If I could find the same rifle in really nice condition I'd probably get rid of my newer rifles though .

    Chris.
    My 86 wouldnt feed right, or at all at certain angles. Turns out I looked at the feed ramps and they almost had a 90 degree angle. Maybe for a small er cartridge. It took 10 minutes on the bench grinder to lower the angle and I didnt have a problem since

  15. #35
    Boolit Master

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    I've owned a bunch of lever actions over the years, but was never happy with them. Today I own one; a Uberti 1873 Winchester clone in .45 colt. I have to say that I'm finally happy with a lever action. Last friday it performed a 40 yard drop in his tracks kill on a nice young buck. I can't complain....

  16. #36
    Boolit Master Drm50's Avatar
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    If you just want a shooter I guess repros are ok. The good ones aren't cheap either. I could never see the point. If it's not original as far as I'm concerned you might as well buy one of the low end bolt actions.

    A lot of the new stuff will never last long enough to become antique. I would rather have one original in good mechanical and shooting condition than a rack full of repros.

  17. #37
    Boolit Grand Master Texas by God's Avatar
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    Shrapnel- would you be so kind as to school me on the guns in the third picture down? I’ve never seen any of those before. Your collection is amazing.

  18. #38
    Boolit Master
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    Quote Originally Posted by Drm50 View Post
    If you just want a shooter I guess repros are ok. The good ones aren't cheap either. I could never see the point. If it's not original as far as I'm concerned you might as well buy one of the low end bolt actions.

    A lot of the new stuff will never last long enough to become antique. I would rather have one original in good mechanical and shooting condition than a rack full of repros.
    Bolt actions are crap ---utilitarian, effective, but nothing more than tools...............................

  19. #39
    Boolit Master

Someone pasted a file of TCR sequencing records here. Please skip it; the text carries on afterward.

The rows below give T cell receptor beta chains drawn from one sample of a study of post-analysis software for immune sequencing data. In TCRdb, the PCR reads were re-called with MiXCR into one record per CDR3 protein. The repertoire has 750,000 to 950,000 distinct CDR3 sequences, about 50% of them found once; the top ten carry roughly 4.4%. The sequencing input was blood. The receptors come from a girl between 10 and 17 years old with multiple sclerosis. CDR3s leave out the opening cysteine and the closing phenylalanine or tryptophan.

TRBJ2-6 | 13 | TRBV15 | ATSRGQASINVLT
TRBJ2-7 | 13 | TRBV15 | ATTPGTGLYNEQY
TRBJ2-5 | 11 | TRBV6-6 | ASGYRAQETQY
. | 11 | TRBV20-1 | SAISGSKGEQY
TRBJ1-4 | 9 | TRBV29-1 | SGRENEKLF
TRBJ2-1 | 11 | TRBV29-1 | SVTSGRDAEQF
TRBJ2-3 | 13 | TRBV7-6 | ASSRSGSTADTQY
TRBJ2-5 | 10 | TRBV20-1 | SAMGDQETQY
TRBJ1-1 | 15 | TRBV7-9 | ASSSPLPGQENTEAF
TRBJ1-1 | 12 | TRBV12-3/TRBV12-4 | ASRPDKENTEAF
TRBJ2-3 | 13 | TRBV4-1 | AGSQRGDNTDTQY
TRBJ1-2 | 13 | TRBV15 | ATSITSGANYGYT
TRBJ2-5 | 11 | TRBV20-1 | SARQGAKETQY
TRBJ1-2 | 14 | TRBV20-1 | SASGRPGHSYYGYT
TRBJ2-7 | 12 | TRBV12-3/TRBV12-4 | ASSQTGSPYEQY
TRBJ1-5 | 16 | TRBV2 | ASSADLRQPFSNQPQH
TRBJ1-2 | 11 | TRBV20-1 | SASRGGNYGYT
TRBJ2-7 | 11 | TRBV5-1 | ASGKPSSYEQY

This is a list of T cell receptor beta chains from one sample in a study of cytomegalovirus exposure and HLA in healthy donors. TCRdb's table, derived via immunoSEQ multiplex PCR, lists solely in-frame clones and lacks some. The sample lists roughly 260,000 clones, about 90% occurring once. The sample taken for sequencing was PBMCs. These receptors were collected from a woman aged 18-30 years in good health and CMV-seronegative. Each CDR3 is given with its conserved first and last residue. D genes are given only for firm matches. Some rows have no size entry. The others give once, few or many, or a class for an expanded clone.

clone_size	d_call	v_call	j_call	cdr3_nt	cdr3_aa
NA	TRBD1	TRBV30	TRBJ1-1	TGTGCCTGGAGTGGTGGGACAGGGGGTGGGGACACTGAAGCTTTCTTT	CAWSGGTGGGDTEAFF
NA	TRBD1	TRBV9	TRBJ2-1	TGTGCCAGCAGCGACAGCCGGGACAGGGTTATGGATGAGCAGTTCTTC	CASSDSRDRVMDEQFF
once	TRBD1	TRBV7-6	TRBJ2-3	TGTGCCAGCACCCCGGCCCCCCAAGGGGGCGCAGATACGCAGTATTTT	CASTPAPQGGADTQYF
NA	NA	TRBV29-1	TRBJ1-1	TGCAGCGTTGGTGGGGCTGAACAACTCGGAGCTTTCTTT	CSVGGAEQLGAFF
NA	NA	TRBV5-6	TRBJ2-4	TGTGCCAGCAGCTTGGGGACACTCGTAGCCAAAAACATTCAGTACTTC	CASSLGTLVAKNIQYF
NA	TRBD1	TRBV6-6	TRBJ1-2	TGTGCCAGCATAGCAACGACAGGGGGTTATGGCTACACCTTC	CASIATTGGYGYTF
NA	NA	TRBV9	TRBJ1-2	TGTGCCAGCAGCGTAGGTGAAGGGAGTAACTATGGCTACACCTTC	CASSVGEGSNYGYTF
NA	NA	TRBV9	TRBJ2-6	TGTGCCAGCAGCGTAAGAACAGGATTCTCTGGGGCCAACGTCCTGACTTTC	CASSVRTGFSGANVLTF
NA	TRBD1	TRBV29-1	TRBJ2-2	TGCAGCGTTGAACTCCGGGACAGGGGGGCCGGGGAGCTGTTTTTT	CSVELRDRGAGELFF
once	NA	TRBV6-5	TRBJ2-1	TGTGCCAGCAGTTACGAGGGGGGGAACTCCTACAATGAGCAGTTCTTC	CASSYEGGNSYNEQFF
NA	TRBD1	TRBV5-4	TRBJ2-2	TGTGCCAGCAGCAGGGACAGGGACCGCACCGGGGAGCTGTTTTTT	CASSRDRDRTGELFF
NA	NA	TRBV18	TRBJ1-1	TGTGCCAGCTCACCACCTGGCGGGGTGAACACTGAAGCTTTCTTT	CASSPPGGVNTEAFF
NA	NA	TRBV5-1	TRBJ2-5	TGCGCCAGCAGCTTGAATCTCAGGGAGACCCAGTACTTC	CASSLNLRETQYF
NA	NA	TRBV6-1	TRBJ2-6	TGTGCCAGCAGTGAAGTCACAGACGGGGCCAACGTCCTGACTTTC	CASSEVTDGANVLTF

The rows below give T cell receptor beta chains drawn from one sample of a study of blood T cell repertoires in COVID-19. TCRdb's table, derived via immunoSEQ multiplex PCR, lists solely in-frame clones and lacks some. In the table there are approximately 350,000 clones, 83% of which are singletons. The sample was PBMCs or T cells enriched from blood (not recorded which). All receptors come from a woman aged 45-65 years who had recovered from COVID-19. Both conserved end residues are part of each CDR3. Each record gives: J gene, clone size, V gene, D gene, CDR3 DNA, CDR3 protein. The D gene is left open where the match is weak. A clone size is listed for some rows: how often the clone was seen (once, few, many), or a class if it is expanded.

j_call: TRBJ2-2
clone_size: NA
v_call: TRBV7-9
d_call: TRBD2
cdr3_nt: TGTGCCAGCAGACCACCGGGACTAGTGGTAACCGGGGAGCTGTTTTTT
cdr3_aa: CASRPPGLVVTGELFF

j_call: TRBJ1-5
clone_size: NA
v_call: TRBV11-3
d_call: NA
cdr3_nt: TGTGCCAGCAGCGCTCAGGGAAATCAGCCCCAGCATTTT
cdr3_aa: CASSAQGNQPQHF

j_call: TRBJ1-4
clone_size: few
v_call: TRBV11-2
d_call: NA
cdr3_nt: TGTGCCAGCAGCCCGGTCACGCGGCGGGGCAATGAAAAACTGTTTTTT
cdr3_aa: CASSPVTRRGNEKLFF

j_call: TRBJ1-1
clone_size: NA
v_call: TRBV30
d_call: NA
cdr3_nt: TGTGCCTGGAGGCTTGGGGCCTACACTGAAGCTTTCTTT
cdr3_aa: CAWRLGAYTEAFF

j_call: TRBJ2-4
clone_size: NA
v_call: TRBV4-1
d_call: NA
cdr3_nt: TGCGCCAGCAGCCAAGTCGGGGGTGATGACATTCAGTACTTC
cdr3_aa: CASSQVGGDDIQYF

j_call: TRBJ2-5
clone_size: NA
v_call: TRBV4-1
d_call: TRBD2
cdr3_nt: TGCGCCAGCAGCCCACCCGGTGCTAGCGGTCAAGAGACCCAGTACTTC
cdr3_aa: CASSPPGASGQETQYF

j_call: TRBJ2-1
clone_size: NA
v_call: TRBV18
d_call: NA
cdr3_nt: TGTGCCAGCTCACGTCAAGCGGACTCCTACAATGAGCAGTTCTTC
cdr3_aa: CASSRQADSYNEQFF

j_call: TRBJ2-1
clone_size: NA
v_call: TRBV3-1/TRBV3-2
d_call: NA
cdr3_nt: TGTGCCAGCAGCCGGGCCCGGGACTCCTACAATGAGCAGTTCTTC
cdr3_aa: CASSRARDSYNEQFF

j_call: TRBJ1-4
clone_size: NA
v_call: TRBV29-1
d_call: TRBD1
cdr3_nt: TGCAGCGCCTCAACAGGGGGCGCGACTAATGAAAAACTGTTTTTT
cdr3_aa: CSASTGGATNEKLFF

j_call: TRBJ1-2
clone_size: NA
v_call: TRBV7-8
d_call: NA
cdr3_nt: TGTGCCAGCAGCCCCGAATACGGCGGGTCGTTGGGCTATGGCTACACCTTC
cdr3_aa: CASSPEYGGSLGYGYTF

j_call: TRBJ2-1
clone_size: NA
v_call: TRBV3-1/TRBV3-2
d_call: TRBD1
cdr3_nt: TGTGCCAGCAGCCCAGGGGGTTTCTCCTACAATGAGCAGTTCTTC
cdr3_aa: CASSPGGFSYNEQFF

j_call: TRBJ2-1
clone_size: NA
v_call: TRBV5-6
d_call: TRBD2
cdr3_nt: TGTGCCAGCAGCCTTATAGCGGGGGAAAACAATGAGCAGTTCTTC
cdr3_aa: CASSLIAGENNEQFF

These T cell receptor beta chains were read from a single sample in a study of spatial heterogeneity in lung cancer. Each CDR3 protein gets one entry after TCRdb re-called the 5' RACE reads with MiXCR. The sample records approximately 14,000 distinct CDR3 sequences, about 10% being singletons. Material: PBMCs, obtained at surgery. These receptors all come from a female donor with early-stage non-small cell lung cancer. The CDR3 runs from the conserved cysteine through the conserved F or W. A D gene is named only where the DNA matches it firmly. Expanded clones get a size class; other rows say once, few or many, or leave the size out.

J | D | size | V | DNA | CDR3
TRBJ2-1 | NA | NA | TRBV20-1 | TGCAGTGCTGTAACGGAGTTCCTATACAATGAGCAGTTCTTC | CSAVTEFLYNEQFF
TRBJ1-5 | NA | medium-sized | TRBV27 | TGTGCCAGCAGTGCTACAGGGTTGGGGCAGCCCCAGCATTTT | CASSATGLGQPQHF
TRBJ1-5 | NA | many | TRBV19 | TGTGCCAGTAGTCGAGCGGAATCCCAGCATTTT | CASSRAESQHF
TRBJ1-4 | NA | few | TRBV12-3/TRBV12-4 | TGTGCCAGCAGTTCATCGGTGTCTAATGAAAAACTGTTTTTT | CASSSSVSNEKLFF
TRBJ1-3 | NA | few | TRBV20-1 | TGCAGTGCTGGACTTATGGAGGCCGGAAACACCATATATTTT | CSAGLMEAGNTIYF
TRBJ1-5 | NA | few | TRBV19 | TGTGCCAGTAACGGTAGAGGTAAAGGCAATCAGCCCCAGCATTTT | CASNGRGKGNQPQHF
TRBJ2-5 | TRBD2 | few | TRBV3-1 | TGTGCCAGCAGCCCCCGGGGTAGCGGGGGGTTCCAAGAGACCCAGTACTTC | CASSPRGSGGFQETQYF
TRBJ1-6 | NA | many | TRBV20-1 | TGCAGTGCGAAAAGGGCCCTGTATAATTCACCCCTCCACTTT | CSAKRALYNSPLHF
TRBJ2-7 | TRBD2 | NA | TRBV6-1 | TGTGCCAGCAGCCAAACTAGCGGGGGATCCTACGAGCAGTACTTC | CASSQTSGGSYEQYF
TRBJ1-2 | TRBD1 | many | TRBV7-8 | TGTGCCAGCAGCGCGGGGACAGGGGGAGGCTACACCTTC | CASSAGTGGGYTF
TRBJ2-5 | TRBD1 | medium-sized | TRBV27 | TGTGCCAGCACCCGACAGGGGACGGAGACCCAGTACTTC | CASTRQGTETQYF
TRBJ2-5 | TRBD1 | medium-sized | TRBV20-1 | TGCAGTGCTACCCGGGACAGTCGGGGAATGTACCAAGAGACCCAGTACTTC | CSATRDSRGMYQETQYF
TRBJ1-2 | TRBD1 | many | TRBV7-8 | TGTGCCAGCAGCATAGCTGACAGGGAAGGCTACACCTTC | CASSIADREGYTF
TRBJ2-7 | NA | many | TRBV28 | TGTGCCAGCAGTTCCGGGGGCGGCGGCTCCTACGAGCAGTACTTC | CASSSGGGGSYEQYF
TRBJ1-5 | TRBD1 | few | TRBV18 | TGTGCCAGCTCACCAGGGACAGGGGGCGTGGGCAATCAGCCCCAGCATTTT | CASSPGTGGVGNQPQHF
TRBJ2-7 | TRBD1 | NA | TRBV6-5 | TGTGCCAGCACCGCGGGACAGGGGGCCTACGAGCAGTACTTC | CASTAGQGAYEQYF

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    Quote Originally Posted by pietro View Post
    .

    and they're new ! .

    .
    Therein lies the problem with them.

    Kev, my 40-82 is from 1895 and has a round barrel. It was such a boat anchor when I got it and I mean REALLY rough, except for the bore which is about 95%. Even though I used it that way for a few years, I finally sent it off and had it refreshed. Couldn't call it a full restoration but at least I'm not worried about the stock breaking now.
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  20. #40
    Boolit Buddy shrapnel's Avatar
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    Quote Originally Posted by Texas by God View Post
    Shrapnel- would you be so kind as to school me on the guns in the third picture down? Ive never seen any of those before. Your collection is amazing.
    The guns aren't all lever guns, but starting from the left is a Whitney Phoenix in 38 long, then a Whitney Phoenix 20 gauge shotgun, Whitney Phoenix 44 WCF, then some really scarce Burgess guns; first a Burgess 12 gauge folding shotgun, then a Burgess solid rib 12 gauge takedown shotgun, then a Burgess cutaway version of 12 gauge takedown shotgun; Then the lever guns are Whitney Kennedy SRC in 45-60, Whitney Kennedy SRC in 44-40 then a Whitney Kennedy Experimental rifle with double set triggers in 45-60, then a Whitney Kennedy rifle in 44 WCF.

    All but the Whitney Phoenix guns were designed by Andrew Burgess who is second only to John Browning in his inventive genius in firearms development with hundreds of patents to his name...


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BP Bronze Point IMR Improved Military Rifle PTD Pointed
BR Bench Rest M Magnum RN Round Nose
BT Boat Tail PL Power-Lokt SP Soft Point
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GC Gas Check